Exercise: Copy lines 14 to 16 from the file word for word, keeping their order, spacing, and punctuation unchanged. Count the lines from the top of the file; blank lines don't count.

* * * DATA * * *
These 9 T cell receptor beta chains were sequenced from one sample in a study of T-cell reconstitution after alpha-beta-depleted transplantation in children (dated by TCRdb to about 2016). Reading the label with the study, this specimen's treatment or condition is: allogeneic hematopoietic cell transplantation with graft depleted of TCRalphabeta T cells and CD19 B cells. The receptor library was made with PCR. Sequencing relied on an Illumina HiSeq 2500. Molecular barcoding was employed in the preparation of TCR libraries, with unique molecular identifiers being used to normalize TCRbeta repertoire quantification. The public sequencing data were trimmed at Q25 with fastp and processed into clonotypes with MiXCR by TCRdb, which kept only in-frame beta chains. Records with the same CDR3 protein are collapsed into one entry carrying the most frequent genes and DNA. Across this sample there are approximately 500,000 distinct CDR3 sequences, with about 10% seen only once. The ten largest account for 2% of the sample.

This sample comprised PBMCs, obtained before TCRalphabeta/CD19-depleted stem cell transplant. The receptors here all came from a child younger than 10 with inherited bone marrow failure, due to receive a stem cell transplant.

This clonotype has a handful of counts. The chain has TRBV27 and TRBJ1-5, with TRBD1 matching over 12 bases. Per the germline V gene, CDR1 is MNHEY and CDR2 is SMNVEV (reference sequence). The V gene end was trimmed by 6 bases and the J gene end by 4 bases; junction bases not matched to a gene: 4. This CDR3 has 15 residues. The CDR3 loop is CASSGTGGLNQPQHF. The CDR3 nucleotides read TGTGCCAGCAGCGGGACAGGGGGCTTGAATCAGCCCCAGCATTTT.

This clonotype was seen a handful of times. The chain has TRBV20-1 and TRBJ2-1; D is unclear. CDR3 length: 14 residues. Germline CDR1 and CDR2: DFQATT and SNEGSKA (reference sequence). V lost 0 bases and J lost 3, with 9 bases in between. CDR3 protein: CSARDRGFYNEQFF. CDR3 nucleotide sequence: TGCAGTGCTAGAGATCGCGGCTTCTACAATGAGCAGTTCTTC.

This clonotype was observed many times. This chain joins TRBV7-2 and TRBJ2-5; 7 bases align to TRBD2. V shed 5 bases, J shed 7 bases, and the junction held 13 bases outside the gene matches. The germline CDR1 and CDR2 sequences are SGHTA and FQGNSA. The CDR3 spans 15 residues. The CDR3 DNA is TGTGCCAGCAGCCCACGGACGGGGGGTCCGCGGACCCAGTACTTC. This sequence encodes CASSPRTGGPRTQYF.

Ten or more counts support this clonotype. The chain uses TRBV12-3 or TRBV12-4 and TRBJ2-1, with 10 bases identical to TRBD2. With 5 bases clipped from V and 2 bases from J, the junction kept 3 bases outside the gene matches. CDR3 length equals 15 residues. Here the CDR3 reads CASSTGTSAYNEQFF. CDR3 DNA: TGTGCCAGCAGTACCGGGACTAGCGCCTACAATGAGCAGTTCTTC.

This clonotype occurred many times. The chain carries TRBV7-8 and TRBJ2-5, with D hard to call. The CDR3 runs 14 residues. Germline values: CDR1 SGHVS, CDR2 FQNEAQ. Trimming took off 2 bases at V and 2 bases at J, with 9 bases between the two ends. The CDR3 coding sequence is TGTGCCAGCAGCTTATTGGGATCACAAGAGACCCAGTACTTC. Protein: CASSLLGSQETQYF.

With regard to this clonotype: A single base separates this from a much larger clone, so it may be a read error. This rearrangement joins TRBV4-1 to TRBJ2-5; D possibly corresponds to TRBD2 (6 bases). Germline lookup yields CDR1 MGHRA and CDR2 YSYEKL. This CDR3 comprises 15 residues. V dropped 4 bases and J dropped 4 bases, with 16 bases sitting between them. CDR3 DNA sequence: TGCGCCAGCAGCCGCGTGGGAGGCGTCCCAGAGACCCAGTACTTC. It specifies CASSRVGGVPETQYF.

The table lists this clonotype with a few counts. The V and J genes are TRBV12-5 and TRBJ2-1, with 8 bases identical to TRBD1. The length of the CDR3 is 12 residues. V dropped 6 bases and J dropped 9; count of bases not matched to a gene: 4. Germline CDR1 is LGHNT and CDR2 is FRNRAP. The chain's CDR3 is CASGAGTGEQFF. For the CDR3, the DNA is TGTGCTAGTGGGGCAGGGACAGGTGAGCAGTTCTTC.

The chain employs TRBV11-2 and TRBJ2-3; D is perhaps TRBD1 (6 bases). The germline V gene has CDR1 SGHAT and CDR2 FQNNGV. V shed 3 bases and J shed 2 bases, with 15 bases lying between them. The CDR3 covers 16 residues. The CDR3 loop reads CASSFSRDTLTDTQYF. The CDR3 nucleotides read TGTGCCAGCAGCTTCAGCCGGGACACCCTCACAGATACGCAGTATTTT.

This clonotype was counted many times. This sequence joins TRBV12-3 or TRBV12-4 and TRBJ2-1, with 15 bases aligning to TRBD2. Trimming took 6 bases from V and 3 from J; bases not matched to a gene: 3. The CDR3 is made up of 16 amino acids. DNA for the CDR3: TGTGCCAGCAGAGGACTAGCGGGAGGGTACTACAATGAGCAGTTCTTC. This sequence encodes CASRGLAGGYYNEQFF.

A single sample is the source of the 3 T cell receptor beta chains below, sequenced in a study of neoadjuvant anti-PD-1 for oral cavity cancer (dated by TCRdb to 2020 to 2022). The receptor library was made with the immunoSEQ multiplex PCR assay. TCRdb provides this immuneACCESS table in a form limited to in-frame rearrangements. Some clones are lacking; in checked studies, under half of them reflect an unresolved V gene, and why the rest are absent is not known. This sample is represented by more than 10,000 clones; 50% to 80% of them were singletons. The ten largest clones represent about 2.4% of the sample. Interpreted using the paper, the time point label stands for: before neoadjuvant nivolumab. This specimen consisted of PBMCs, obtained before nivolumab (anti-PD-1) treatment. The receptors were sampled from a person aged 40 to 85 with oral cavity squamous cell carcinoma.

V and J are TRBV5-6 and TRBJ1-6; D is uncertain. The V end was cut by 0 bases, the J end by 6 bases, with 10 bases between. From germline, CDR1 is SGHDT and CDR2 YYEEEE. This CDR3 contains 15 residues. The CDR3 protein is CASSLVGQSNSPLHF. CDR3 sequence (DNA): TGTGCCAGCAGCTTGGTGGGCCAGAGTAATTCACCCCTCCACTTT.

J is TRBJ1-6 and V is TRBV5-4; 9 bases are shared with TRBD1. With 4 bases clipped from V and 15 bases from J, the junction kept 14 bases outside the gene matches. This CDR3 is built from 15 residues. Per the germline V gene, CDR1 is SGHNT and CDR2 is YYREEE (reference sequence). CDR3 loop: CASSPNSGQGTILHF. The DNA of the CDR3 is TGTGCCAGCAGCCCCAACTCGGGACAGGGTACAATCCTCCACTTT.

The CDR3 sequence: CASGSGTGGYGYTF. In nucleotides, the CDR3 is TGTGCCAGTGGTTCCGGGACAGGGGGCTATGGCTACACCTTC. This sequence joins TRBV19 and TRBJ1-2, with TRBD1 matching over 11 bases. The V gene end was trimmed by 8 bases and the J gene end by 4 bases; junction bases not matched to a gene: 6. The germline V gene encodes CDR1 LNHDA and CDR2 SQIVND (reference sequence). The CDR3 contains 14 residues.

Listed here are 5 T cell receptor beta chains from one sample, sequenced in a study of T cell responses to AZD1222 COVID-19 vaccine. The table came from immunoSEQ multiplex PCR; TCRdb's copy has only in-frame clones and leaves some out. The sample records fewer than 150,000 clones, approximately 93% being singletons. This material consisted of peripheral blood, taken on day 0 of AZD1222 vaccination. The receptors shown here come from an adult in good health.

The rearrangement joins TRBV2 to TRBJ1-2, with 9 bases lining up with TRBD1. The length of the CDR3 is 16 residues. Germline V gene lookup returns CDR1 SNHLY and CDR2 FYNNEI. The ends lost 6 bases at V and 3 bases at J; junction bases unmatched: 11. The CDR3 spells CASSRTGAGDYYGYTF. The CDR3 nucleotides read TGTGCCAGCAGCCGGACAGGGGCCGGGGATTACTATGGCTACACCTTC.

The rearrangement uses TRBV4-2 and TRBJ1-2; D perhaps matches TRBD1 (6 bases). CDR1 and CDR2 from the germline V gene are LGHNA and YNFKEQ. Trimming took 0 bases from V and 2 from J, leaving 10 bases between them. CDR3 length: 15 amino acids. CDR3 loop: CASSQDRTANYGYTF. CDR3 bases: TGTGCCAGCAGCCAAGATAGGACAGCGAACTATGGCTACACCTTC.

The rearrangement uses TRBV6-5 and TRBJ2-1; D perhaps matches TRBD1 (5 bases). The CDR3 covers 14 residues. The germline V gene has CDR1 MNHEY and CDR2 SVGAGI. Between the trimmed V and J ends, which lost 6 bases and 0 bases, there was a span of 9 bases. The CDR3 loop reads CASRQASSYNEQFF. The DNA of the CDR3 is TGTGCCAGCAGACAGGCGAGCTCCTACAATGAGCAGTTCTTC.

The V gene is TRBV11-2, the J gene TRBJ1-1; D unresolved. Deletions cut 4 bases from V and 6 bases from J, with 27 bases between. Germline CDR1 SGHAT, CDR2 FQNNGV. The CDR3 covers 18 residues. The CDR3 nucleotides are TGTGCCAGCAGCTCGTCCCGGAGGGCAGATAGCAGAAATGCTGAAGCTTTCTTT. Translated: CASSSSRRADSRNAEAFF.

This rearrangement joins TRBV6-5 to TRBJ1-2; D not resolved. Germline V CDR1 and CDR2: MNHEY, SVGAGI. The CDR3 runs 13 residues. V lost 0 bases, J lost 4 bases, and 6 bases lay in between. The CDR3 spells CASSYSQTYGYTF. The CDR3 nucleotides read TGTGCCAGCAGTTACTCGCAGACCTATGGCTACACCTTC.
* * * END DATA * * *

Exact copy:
J is TRBJ1-6 and V is TRBV5-4; 9 bases are shared with TRBD1. With 4 bases clipped from V and 15 bases from J, the junction kept 14 bases outside the gene matches. This CDR3 is built from 15 residues. Per the germline V gene, CDR1 is SGHNT and CDR2 is YYREEE (reference sequence). CDR3 loop: CASSPNSGQGTILHF. The DNA of the CDR3 is TGTGCCAGCAGCCCCAACTCGGGACAGGGTACAATCCTCCACTTT.

The CDR3 sequence: CASGSGTGGYGYTF. In nucleotides, the CDR3 is TGTGCCAGTGGTTCCGGGACAGGGGGCTATGGCTACACCTTC. This sequence joins TRBV19 and TRBJ1-2, with TRBD1 matching over 11 bases. The V gene end was trimmed by 8 bases and the J gene end by 4 bases; junction bases not matched to a gene: 6. The germline V gene encodes CDR1 LNHDA and CDR2 SQIVND (reference sequence). The CDR3 contains 14 residues.

Listed here are 5 T cell receptor beta chains from one sample, sequenced in a study of T cell responses to AZD1222 COVID-19 vaccine. The table came from immunoSEQ multiplex PCR; TCRdb's copy has only in-frame clones and leaves some out. The sample records fewer than 150,000 clones, approximately 93% being singletons. This material consisted of peripheral blood, taken on day 0 of AZD1222 vaccination. The receptors shown here come from an adult in good health.